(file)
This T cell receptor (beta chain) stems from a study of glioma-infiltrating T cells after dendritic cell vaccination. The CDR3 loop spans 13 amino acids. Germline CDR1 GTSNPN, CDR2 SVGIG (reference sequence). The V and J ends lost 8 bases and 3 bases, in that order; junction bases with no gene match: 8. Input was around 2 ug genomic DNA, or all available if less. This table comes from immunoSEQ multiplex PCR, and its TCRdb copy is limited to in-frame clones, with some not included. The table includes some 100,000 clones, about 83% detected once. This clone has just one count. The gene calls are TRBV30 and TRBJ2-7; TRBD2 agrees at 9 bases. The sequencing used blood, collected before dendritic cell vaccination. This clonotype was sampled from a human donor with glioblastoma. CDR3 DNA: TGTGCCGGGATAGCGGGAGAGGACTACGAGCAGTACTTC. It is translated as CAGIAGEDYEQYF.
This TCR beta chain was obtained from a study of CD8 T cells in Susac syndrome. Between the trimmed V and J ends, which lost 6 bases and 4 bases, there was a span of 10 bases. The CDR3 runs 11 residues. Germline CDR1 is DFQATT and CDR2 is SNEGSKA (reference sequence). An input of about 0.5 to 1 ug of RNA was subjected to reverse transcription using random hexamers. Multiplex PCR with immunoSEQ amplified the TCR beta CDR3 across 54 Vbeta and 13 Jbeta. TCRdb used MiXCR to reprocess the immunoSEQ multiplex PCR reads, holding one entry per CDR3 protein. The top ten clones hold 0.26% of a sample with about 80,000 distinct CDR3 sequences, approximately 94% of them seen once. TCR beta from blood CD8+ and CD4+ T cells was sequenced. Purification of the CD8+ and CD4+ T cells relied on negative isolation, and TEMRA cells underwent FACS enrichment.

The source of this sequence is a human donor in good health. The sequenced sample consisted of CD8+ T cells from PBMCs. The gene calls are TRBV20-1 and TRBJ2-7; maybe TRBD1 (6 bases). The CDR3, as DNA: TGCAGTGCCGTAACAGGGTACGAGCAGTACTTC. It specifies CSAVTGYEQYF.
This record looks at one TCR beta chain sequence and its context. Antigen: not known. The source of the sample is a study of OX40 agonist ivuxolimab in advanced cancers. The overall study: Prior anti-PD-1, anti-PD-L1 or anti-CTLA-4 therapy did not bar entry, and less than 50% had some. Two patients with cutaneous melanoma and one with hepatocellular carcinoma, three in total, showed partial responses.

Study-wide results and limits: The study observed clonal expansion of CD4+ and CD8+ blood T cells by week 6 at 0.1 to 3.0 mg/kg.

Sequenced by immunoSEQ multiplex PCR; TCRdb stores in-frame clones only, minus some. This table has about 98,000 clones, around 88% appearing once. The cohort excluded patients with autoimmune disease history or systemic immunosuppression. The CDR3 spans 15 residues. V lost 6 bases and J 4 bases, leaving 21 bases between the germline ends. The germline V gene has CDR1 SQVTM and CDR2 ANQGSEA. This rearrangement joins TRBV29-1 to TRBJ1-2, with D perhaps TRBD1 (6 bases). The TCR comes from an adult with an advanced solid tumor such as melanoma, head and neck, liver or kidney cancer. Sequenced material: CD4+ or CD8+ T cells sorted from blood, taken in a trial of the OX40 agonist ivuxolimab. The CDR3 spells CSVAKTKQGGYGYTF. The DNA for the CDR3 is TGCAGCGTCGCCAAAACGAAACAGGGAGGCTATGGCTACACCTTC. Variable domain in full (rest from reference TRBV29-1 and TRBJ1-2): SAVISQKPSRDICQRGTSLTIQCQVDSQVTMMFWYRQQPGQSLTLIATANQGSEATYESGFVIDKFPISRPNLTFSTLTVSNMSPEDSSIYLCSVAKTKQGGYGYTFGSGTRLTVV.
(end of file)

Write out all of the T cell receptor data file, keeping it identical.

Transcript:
This T cell receptor (beta chain) stems from a study of glioma-infiltrating T cells after dendritic cell vaccination. The CDR3 loop spans 13 amino acids. Germline CDR1 GTSNPN, CDR2 SVGIG (reference sequence). The V and J ends lost 8 bases and 3 bases, in that order; junction bases with no gene match: 8. Input was around 2 ug genomic DNA, or all available if less. This table comes from immunoSEQ multiplex PCR, and its TCRdb copy is limited to in-frame clones, with some not included. The table includes some 100,000 clones, about 83% detected once. This clone has just one count. The gene calls are TRBV30 and TRBJ2-7; TRBD2 agrees at 9 bases. The sequencing used blood, collected before dendritic cell vaccination. This clonotype was sampled from a human donor with glioblastoma. CDR3 DNA: TGTGCCGGGATAGCGGGAGAGGACTACGAGCAGTACTTC. It is translated as CAGIAGEDYEQYF.
This TCR beta chain was obtained from a study of CD8 T cells in Susac syndrome. Between the trimmed V and J ends, which lost 6 bases and 4 bases, there was a span of 10 bases. The CDR3 runs 11 residues. Germline CDR1 is DFQATT and CDR2 is SNEGSKA (reference sequence). An input of about 0.5 to 1 ug of RNA was subjected to reverse transcription using random hexamers. Multiplex PCR with immunoSEQ amplified the TCR beta CDR3 across 54 Vbeta and 13 Jbeta. TCRdb used MiXCR to reprocess the immunoSEQ multiplex PCR reads, holding one entry per CDR3 protein. The top ten clones hold 0.26% of a sample with about 80,000 distinct CDR3 sequences, approximately 94% of them seen once. TCR beta from blood CD8+ and CD4+ T cells was sequenced. Purification of the CD8+ and CD4+ T cells relied on negative isolation, and TEMRA cells underwent FACS enrichment.

The source of this sequence is a human donor in good health. The sequenced sample consisted of CD8+ T cells from PBMCs. The gene calls are TRBV20-1 and TRBJ2-7; maybe TRBD1 (6 bases). The CDR3, as DNA: TGCAGTGCCGTAACAGGGTACGAGCAGTACTTC. It specifies CSAVTGYEQYF.
This record looks at one TCR beta chain sequence and its context. Antigen: not known. The source of the sample is a study of OX40 agonist ivuxolimab in advanced cancers. The overall study: Prior anti-PD-1, anti-PD-L1 or anti-CTLA-4 therapy did not bar entry, and less than 50% had some. Two patients with cutaneous melanoma and one with hepatocellular carcinoma, three in total, showed partial responses.

Study-wide results and limits: The study observed clonal expansion of CD4+ and CD8+ blood T cells by week 6 at 0.1 to 3.0 mg/kg.

Sequenced by immunoSEQ multiplex PCR; TCRdb stores in-frame clones only, minus some. This table has about 98,000 clones, around 88% appearing once. The cohort excluded patients with autoimmune disease history or systemic immunosuppression. The CDR3 spans 15 residues. V lost 6 bases and J 4 bases, leaving 21 bases between the germline ends. The germline V gene has CDR1 SQVTM and CDR2 ANQGSEA. This rearrangement joins TRBV29-1 to TRBJ1-2, with D perhaps TRBD1 (6 bases). The TCR comes from an adult with an advanced solid tumor such as melanoma, head and neck, liver or kidney cancer. Sequenced material: CD4+ or CD8+ T cells sorted from blood, taken in a trial of the OX40 agonist ivuxolimab. The CDR3 spells CSVAKTKQGGYGYTF. The DNA for the CDR3 is TGCAGCGTCGCCAAAACGAAACAGGGAGGCTATGGCTACACCTTC. Variable domain in full (rest from reference TRBV29-1 and TRBJ1-2): SAVISQKPSRDICQRGTSLTIQCQVDSQVTMMFWYRQQPGQSLTLIATANQGSEATYESGFVIDKFPISRPNLTFSTLTVSNMSPEDSSIYLCSVAKTKQGGYGYTFGSGTRLTVV.